Shoshana Grossbard is a member of the Family Inequality Network, HCEO, University of Chicago, a research fellow at IZA, CESifo and GLO, and a scholar in residence and professor emerita at San Diego State University. She has published two solo-authored books, 5 edited books, and more than 80 refereed articles in academic journals. Most of the articles were published in economics journals, but some articles and entries appeared in sociology journals, demography journals, a history book, interdisciplinary books and the International Encyclopedia of Social and Behavioral Sciences.
She has made novel contributions to labor economics, economics of the family, economics of gender, and law and economics. She was first to analyze labor supply, fertility, participation in redistribution programs as a function of intra-household bargaining and marriage market conditions, and has made multiple theoretical and empirical contributions to the economics of marriage and cohabitation pioneered by Nobel prize winner Gary Becker, her mentor at the University of Chicago.
Shoshana is ranked among the top 5% of women in economics and of all economists according to REPEC (Research Papers in Economics); more than 5000 people follow her when she tweets as @econoflove.
Victor Lavy is a Professor in Economics at the University of Warwick and the Hebrew University of Jerusalem. He obtained his PhD in Economics from the University of Chicago. Victor ranks among the world’s top economists in the economics of education, development economics and labour economics. In particular, he is in the top 2% of most cited economists worldwide. Besides his academic career, Victor Lavy has repeatedly worked as an economist and consultant for the World Bank as well as for Israel’s Ministry of Education. His papers have been published at top journals in the field of economics, such as the American Economic Review, the Quarterly Journal of Economics, Econometrica, Review of Economic Studies, Journal of Labor Economics, American Economic Journal: Applied Economics, Economic Journal.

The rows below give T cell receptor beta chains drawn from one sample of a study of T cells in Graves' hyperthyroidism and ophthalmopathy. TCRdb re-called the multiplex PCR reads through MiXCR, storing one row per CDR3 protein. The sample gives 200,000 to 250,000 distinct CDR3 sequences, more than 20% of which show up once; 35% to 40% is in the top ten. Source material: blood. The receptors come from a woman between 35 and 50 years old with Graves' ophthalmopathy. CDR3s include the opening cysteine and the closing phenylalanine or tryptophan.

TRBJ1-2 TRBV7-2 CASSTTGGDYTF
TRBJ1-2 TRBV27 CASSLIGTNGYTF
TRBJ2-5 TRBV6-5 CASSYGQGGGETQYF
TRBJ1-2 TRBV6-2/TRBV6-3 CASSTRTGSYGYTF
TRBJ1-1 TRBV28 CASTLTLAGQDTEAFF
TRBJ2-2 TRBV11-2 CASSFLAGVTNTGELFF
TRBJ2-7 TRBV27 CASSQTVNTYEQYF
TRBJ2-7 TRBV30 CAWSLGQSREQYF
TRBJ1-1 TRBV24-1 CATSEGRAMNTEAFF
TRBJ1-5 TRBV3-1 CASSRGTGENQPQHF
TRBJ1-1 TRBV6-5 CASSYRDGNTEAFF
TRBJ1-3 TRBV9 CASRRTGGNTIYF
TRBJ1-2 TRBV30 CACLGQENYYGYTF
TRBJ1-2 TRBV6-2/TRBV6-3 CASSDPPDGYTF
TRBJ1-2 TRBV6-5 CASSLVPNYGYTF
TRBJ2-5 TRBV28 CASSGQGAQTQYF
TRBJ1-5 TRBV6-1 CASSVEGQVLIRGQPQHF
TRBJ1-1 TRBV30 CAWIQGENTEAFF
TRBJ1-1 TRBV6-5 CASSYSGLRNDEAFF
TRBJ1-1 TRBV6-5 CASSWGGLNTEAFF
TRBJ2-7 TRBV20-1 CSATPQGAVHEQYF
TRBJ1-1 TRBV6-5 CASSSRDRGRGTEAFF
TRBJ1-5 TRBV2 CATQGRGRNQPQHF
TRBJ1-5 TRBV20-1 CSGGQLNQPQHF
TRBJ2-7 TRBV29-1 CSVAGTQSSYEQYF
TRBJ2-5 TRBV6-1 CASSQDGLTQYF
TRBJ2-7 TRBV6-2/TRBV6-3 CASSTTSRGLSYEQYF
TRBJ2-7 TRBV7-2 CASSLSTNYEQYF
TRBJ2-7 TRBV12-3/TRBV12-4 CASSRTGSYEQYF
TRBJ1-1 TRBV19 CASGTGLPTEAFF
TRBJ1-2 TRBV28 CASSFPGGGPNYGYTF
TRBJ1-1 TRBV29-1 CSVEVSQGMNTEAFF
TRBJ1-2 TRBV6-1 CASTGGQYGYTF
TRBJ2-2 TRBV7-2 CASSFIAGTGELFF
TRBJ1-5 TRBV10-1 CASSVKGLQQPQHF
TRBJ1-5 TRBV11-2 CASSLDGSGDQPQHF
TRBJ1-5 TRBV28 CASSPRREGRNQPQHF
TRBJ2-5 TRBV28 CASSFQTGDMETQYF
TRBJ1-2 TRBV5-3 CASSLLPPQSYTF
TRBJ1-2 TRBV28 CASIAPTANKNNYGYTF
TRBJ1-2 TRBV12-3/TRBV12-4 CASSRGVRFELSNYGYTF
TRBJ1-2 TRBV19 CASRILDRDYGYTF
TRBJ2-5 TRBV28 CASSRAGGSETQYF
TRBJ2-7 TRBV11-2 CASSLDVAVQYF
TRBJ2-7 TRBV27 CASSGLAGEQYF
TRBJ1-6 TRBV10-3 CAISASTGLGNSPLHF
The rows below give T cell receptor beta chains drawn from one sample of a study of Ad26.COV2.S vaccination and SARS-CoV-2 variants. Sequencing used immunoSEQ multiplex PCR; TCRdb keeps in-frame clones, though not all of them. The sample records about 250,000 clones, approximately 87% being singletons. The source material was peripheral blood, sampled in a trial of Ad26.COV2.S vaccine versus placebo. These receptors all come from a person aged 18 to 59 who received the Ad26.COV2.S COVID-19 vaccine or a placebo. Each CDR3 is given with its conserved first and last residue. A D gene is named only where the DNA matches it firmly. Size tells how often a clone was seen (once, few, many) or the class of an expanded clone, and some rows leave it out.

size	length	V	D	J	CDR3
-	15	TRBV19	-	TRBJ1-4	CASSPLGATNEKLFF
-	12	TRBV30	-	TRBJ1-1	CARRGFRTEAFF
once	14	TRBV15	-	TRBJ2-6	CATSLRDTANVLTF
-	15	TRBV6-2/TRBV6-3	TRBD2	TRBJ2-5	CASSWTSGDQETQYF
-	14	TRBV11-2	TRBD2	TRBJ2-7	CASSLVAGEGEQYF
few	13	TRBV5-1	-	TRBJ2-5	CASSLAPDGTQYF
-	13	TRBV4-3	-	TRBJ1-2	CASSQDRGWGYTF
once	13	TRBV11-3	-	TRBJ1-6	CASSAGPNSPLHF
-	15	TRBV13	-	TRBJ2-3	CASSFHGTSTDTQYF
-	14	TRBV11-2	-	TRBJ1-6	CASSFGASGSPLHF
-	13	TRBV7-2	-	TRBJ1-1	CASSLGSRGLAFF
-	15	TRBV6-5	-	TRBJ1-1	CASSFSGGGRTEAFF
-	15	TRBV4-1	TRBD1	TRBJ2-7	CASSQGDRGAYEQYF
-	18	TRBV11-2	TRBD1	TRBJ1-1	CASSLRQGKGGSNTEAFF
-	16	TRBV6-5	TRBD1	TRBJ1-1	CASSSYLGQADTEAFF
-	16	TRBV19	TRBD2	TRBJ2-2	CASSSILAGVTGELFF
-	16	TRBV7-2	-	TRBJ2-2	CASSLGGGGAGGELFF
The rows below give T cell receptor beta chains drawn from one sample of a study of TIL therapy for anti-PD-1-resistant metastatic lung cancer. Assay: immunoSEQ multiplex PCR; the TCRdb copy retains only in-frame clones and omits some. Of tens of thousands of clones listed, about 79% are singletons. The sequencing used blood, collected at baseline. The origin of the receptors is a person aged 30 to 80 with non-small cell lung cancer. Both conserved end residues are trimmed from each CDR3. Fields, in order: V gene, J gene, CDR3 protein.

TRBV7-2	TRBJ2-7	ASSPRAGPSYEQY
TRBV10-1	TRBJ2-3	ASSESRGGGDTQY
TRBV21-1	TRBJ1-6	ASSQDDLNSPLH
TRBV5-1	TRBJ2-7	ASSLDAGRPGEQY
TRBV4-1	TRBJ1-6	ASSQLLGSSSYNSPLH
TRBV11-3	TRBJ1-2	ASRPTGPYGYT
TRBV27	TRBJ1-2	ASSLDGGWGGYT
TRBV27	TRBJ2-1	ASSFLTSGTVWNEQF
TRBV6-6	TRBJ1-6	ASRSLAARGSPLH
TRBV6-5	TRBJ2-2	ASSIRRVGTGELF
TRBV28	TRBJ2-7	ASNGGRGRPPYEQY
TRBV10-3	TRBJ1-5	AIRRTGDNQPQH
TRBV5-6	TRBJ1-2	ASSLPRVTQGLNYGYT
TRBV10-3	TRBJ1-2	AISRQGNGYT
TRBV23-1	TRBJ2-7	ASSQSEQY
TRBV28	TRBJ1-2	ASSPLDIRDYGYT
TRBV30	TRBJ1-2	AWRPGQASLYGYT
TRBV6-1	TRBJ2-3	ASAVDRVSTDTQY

He is known for exploiting natural experiments to explain and estimate human capital formation, gender differences, teacher biases, returns to schooling, school choice and peer effects. One of his papers, co-authored with Joshua Angrist, “Using Maimonides’ Rule to Estimate the Effect of Class Size on Children’s Academic Achievement” has been cited more than 2,000 times and has received the 2nd place at the 2000 Griliches Prize for Empirical Economics.
Dr Gigi Foster is a Professor with the School of Economics at the University of New South Wales. She has published over 40 academic works in diverse fields including education, social influence, corruption, lab experiments, time use, behavioural economics, and Australian policy, with contributions appearing in both economics and multidisciplinary outlets. A member of Australia’s National Economic Panel, Professor Foster served in 2012-13 on the National Economics Learning Standards working party and on the Australian Research Council’s inaugural Engagement and Impact assessment panel in 2018.
Her teaching, featuring strategic innovation, interactivity, and integration with research, was awarded a 2017 Australian Awards for University Teaching (AAUT) Citation for Outstanding Contributions to Student Learning. Professor Foster was also awarded Young Economist of the Year 2019 by the Economic Society of Australia. In addition to her research and teaching activities, Professor Foster engages heavily on economic matters with the Australian community. Her regular media appearances include co-hosting The Economists, a national economics talk-radio program premiered in 2018, with Peter Martin on ABC RN.